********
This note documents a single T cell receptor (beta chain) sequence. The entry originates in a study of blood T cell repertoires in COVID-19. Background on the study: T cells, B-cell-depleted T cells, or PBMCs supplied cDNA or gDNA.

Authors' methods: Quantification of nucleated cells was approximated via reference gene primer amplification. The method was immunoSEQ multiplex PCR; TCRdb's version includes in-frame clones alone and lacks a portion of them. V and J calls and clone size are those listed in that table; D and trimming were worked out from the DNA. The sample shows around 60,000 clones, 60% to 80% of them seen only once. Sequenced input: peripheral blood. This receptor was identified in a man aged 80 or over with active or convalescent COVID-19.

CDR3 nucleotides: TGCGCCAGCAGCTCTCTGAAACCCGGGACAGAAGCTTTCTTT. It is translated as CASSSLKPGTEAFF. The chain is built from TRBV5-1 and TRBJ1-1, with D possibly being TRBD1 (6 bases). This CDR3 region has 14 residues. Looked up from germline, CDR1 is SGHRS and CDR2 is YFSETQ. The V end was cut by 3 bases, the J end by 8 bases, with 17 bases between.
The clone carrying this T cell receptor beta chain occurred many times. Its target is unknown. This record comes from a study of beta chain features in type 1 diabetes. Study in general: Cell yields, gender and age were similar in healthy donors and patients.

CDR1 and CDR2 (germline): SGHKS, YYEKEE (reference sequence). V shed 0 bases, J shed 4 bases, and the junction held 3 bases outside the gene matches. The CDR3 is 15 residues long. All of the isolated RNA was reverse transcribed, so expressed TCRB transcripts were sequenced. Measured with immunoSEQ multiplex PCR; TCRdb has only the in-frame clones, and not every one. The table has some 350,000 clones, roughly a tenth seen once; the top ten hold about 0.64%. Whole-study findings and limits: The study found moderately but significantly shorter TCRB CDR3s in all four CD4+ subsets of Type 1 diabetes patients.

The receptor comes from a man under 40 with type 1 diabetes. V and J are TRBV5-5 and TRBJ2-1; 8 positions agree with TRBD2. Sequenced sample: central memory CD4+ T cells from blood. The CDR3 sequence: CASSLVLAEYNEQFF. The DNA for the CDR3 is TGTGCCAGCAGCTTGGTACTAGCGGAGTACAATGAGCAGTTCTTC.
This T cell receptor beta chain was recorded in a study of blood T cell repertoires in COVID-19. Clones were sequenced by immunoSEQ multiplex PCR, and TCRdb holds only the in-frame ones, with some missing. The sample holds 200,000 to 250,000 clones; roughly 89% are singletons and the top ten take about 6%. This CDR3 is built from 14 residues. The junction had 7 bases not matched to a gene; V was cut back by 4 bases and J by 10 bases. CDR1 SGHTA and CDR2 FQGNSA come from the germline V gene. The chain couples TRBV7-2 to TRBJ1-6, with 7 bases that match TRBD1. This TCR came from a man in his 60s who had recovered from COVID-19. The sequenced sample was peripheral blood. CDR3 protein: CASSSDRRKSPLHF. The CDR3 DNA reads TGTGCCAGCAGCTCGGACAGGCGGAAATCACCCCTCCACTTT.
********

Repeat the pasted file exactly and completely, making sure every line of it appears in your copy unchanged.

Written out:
This note documents a single T cell receptor (beta chain) sequence. The entry originates in a study of blood T cell repertoires in COVID-19. Background on the study: T cells, B-cell-depleted T cells, or PBMCs supplied cDNA or gDNA.

Authors' methods: Quantification of nucleated cells was approximated via reference gene primer amplification. The method was immunoSEQ multiplex PCR; TCRdb's version includes in-frame clones alone and lacks a portion of them. V and J calls and clone size are those listed in that table; D and trimming were worked out from the DNA. The sample shows around 60,000 clones, 60% to 80% of them seen only once. Sequenced input: peripheral blood. This receptor was identified in a man aged 80 or over with active or convalescent COVID-19.

CDR3 nucleotides: TGCGCCAGCAGCTCTCTGAAACCCGGGACAGAAGCTTTCTTT. It is translated as CASSSLKPGTEAFF. The chain is built from TRBV5-1 and TRBJ1-1, with D possibly being TRBD1 (6 bases). This CDR3 region has 14 residues. Looked up from germline, CDR1 is SGHRS and CDR2 is YFSETQ. The V end was cut by 3 bases, the J end by 8 bases, with 17 bases between.
The clone carrying this T cell receptor beta chain occurred many times. Its target is unknown. This record comes from a study of beta chain features in type 1 diabetes. Study in general: Cell yields, gender and age were similar in healthy donors and patients.

CDR1 and CDR2 (germline): SGHKS, YYEKEE (reference sequence). V shed 0 bases, J shed 4 bases, and the junction held 3 bases outside the gene matches. The CDR3 is 15 residues long. All of the isolated RNA was reverse transcribed, so expressed TCRB transcripts were sequenced. Measured with immunoSEQ multiplex PCR; TCRdb has only the in-frame clones, and not every one. The table has some 350,000 clones, roughly a tenth seen once; the top ten hold about 0.64%. Whole-study findings and limits: The study found moderately but significantly shorter TCRB CDR3s in all four CD4+ subsets of Type 1 diabetes patients.

The receptor comes from a man under 40 with type 1 diabetes. V and J are TRBV5-5 and TRBJ2-1; 8 positions agree with TRBD2. Sequenced sample: central memory CD4+ T cells from blood. The CDR3 sequence: CASSLVLAEYNEQFF. The DNA for the CDR3 is TGTGCCAGCAGCTTGGTACTAGCGGAGTACAATGAGCAGTTCTTC.
This T cell receptor beta chain was recorded in a study of blood T cell repertoires in COVID-19. Clones were sequenced by immunoSEQ multiplex PCR, and TCRdb holds only the in-frame ones, with some missing. The sample holds 200,000 to 250,000 clones; roughly 89% are singletons and the top ten take about 6%. This CDR3 is built from 14 residues. The junction had 7 bases not matched to a gene; V was cut back by 4 bases and J by 10 bases. CDR1 SGHTA and CDR2 FQGNSA come from the germline V gene. The chain couples TRBV7-2 to TRBJ1-6, with 7 bases that match TRBD1. This TCR came from a man in his 60s who had recovered from COVID-19. The sequenced sample was peripheral blood. CDR3 protein: CASSSDRRKSPLHF. The CDR3 DNA reads TGTGCCAGCAGCTCGGACAGGCGGAAATCACCCCTCCACTTT.